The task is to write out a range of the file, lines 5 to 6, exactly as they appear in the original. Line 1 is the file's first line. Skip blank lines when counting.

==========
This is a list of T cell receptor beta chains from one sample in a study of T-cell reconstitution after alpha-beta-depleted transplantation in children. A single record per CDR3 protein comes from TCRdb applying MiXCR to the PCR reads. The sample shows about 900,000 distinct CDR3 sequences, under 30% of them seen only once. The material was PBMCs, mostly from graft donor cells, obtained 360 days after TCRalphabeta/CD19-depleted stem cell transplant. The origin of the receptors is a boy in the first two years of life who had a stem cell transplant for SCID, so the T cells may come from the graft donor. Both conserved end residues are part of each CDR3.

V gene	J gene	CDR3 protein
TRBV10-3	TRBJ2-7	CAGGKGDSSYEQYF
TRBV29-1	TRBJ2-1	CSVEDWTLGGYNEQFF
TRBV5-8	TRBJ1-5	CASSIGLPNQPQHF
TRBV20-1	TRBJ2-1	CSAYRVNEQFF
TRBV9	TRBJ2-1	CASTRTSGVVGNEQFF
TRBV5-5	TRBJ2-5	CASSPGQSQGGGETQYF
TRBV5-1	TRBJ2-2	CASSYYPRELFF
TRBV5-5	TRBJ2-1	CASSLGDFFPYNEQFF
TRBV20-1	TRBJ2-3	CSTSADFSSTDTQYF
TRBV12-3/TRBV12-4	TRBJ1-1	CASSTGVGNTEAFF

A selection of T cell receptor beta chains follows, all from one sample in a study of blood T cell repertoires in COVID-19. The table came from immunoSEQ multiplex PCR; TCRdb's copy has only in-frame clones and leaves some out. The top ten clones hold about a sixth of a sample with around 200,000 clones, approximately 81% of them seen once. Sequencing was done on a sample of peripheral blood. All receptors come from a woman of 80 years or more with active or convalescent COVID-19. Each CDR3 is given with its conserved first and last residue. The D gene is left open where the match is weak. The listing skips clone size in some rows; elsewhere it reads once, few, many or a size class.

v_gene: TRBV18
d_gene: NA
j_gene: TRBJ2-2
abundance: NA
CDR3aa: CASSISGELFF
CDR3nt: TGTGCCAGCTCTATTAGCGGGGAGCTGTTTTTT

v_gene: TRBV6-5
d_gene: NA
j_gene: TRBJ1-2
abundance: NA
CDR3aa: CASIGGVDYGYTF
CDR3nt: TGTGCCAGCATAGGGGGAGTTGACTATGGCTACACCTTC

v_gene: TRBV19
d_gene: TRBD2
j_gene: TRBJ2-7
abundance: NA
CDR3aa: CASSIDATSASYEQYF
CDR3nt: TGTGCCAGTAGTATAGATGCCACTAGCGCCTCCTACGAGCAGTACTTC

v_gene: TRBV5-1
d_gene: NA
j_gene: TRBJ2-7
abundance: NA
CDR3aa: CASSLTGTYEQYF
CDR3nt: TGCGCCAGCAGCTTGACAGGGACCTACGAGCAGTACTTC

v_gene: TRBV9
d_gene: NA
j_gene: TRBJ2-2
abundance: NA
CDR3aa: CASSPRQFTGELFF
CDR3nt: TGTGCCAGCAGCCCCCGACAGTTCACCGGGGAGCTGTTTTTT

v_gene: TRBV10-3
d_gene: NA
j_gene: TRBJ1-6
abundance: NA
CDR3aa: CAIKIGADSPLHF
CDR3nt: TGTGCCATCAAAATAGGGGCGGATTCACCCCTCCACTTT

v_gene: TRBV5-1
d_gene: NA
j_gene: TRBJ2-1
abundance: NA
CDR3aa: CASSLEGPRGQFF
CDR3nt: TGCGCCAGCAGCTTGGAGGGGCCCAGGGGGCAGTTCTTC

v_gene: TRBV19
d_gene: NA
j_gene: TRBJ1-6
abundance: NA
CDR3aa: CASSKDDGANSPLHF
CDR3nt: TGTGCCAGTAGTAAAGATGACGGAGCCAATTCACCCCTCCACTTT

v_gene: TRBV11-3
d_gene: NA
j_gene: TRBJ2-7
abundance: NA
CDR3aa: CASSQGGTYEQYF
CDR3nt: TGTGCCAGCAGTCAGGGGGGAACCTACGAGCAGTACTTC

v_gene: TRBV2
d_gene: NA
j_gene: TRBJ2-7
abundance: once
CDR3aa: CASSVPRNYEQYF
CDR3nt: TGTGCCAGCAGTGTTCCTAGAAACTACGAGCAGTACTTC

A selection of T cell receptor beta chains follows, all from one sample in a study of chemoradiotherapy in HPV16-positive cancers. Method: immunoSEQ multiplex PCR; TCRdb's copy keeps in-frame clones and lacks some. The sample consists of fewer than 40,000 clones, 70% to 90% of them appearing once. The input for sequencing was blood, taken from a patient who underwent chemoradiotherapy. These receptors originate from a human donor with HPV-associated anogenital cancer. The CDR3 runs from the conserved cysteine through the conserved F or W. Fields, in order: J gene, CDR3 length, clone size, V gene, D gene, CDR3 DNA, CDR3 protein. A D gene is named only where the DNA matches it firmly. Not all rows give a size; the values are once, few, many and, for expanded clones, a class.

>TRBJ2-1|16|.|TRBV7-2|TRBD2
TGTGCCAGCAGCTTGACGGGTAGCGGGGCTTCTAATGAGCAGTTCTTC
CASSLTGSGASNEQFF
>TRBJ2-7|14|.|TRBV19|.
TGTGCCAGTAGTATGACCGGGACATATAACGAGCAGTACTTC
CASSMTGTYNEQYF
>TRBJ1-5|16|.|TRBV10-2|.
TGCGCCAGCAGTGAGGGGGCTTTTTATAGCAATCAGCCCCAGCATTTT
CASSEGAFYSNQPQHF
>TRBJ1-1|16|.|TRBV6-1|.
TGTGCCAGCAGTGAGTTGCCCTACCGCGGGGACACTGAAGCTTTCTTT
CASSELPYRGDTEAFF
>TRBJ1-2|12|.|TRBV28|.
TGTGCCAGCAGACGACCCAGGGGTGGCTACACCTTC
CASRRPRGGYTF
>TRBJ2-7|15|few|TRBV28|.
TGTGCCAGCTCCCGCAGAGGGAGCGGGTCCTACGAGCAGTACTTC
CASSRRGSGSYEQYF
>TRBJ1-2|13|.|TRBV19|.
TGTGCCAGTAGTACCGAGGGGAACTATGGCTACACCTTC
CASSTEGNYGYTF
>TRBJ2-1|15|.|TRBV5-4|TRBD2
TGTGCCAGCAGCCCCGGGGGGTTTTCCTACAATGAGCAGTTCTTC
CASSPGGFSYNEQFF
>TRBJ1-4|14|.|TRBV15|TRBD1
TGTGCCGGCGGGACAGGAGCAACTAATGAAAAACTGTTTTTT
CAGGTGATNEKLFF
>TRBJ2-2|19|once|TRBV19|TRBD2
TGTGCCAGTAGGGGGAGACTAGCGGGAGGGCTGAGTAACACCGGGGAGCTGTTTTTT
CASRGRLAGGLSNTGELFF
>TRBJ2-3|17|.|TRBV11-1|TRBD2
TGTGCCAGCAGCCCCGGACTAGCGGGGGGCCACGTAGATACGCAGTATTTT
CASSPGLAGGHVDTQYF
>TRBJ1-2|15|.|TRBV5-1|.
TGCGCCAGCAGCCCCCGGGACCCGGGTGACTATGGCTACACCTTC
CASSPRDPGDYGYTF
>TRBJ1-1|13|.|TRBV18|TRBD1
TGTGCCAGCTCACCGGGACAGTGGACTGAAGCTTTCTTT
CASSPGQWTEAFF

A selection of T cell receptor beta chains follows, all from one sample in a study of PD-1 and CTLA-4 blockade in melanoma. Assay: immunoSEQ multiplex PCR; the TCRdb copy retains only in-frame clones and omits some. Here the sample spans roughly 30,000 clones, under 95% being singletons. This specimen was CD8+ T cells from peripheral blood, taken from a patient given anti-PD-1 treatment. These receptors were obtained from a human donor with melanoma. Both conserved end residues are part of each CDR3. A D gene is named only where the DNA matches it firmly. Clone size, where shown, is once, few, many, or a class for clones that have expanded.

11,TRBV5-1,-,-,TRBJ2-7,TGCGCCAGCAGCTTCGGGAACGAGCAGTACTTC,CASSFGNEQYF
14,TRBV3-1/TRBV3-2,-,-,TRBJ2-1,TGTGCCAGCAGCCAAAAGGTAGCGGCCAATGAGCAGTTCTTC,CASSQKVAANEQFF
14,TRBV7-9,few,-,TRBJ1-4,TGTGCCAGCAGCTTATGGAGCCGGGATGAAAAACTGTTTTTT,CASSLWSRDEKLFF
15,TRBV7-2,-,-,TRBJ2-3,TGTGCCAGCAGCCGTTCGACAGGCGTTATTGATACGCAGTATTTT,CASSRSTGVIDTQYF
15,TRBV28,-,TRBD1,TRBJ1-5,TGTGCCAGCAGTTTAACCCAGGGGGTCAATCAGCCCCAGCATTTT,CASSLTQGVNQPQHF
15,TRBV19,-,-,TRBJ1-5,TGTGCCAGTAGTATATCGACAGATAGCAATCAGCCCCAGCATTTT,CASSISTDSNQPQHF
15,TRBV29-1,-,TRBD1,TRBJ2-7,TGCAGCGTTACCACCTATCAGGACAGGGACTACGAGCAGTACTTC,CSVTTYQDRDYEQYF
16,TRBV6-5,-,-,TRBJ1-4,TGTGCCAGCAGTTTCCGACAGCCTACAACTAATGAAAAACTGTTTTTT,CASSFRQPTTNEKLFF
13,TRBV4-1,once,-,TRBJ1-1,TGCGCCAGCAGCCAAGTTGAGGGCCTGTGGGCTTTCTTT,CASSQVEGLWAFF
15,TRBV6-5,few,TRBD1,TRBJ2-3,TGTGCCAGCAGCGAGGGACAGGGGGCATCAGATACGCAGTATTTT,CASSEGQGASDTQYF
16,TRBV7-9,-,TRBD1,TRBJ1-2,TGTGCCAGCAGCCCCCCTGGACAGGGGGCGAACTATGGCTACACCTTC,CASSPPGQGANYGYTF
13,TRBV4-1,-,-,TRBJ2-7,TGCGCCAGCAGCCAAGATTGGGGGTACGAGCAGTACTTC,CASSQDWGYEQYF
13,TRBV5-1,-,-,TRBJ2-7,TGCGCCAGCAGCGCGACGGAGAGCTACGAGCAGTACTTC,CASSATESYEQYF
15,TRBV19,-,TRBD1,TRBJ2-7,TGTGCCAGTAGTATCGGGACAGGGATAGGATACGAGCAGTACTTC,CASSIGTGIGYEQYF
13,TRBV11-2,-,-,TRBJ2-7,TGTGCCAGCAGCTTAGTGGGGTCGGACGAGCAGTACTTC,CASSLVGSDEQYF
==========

TRBV5-8	TRBJ1-5	CASSIGLPNQPQHF
TRBV20-1	TRBJ2-1	CSAYRVNEQFF